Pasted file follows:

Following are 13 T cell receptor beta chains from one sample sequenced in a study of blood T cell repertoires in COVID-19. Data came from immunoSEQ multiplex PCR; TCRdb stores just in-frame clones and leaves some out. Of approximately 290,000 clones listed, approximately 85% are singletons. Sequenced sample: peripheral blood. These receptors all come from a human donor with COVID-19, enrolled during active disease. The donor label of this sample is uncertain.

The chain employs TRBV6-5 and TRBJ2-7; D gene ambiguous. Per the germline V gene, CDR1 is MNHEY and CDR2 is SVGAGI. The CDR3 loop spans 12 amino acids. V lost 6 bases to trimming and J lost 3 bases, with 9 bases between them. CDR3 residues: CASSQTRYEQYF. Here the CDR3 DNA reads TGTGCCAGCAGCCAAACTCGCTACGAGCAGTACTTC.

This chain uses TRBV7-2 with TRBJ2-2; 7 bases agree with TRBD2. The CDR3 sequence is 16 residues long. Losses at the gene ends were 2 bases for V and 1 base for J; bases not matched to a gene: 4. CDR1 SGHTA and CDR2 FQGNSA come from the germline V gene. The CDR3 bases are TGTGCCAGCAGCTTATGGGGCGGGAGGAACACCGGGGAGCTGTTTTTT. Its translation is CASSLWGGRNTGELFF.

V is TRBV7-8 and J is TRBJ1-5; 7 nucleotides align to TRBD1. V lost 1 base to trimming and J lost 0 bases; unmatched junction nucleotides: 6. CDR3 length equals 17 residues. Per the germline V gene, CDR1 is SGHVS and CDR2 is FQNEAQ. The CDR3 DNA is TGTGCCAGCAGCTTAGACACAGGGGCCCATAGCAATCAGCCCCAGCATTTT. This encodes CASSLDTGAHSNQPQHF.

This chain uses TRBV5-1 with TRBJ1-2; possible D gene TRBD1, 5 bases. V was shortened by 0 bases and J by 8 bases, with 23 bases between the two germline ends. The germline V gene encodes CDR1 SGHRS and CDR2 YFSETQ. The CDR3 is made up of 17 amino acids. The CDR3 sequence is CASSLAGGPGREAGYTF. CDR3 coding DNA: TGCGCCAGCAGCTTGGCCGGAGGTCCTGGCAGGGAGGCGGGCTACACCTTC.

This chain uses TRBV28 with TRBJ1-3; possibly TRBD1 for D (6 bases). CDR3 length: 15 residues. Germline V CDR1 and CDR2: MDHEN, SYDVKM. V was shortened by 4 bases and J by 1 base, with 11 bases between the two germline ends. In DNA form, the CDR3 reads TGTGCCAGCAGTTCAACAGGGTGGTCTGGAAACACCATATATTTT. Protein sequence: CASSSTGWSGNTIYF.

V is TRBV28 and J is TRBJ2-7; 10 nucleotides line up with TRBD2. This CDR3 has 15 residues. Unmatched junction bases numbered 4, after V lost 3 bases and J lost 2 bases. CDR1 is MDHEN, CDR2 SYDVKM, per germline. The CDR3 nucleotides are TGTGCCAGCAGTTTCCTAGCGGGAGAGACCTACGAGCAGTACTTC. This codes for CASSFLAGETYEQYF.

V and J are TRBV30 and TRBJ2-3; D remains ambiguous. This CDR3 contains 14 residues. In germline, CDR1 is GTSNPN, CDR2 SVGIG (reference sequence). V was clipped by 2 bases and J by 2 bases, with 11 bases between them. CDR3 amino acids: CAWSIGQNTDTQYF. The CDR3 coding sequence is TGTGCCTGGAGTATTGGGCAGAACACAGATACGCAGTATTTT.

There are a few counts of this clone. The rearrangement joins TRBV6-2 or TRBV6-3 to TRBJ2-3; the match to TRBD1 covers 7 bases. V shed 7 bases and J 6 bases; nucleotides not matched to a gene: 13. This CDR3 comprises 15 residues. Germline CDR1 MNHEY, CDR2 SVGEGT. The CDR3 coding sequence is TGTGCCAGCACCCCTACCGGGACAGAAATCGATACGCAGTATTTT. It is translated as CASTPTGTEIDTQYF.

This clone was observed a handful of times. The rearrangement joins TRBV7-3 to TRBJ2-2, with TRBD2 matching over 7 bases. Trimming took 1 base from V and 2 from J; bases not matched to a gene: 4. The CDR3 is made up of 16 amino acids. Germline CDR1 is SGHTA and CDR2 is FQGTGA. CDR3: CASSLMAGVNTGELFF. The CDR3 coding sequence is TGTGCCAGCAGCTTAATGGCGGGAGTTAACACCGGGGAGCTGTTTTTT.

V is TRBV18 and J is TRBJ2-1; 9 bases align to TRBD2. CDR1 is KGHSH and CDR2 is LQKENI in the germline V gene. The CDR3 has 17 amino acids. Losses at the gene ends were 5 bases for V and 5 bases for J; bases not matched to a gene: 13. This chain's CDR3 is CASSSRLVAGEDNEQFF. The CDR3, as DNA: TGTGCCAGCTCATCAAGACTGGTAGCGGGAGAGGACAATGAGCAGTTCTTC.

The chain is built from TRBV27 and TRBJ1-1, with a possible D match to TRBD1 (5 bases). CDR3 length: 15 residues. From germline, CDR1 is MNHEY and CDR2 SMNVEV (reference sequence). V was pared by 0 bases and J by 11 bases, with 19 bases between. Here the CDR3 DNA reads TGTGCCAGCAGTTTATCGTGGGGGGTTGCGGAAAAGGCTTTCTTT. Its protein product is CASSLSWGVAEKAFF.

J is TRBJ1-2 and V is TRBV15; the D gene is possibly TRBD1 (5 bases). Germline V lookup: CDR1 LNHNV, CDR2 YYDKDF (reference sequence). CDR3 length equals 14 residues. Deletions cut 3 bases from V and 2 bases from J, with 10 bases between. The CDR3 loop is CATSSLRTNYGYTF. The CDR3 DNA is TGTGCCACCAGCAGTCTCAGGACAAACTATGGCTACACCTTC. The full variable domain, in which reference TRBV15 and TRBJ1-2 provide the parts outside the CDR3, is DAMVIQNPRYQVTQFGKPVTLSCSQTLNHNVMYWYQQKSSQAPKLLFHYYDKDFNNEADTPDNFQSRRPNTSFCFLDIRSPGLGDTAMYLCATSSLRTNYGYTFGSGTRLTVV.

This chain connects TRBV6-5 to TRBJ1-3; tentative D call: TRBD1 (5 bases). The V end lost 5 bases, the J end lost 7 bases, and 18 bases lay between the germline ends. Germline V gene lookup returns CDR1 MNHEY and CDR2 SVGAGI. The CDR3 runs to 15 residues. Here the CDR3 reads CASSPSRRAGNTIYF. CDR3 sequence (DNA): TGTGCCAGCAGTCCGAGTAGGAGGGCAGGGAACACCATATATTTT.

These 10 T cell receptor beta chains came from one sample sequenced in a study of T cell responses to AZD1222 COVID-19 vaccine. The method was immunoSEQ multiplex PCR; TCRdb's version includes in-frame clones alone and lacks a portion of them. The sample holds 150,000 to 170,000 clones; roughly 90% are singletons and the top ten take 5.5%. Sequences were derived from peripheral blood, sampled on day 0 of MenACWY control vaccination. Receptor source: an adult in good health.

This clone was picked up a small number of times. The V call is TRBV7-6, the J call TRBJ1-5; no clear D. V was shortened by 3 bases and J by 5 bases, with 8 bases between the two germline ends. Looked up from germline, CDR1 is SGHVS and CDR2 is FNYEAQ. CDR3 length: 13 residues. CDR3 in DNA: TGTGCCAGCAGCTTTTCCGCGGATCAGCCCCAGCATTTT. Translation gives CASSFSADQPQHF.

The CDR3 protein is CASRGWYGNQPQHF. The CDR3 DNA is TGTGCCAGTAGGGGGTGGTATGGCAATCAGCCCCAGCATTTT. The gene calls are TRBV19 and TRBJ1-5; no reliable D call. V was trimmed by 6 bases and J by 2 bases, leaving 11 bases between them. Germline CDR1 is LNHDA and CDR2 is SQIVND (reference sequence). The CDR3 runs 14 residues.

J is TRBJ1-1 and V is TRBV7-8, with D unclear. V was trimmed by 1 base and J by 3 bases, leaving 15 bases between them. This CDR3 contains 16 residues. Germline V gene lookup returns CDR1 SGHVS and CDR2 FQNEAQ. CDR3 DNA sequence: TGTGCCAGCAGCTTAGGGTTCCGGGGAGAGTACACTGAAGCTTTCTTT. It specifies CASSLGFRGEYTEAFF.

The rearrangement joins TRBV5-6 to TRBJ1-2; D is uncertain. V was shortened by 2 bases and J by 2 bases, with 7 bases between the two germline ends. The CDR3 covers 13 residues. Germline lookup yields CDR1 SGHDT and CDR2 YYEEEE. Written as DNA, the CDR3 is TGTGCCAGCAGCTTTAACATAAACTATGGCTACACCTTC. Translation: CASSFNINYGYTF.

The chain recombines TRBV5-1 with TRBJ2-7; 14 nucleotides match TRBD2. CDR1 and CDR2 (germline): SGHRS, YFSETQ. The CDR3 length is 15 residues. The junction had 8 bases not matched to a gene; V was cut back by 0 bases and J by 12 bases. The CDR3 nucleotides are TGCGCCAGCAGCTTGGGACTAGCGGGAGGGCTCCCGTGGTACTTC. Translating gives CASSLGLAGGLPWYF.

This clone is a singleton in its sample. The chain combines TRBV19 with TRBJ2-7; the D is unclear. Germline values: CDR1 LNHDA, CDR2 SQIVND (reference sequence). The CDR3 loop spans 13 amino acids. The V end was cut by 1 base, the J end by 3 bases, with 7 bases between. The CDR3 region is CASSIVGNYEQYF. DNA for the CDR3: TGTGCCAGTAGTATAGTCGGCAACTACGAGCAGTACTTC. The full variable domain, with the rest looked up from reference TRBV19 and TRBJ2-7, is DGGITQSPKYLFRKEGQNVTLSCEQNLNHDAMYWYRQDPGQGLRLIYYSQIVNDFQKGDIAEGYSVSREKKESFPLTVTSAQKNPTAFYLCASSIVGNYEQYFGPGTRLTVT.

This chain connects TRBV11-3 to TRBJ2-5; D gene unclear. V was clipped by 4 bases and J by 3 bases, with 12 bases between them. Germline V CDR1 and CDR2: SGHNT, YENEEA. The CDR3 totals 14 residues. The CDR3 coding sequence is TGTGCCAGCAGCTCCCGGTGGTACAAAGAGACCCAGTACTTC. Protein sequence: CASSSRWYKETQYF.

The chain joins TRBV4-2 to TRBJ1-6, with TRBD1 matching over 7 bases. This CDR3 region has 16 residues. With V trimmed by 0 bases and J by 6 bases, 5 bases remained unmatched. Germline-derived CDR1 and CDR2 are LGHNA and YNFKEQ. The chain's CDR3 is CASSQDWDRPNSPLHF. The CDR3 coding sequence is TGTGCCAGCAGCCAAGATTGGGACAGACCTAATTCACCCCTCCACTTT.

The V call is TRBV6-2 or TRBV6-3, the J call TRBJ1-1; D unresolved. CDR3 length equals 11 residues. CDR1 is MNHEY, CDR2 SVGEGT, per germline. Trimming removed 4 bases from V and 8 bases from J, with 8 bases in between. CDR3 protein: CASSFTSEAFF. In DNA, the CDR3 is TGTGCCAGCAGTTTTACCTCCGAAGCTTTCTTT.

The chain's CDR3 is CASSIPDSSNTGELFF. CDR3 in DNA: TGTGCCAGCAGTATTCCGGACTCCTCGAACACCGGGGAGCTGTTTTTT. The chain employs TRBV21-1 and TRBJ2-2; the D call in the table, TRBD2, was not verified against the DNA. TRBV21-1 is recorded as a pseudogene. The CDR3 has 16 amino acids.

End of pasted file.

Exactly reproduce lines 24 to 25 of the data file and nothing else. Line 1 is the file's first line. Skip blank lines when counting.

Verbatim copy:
The V call is TRBV6-2 or TRBV6-3, the J call TRBJ1-1; D unresolved. CDR3 length equals 11 residues. CDR1 is MNHEY, CDR2 SVGEGT, per germline. Trimming removed 4 bases from V and 8 bases from J, with 8 bases in between. CDR3 protein: CASSFTSEAFF. In DNA, the CDR3 is TGTGCCAGCAGTTTTACCTCCGAAGCTTTCTTT.

The chain's CDR3 is CASSIPDSSNTGELFF. CDR3 in DNA: TGTGCCAGCAGTATTCCGGACTCCTCGAACACCGGGGAGCTGTTTTTT. The chain employs TRBV21-1 and TRBJ2-2; the D call in the table, TRBD2, was not verified against the DNA. TRBV21-1 is recorded as a pseudogene. The CDR3 has 16 amino acids.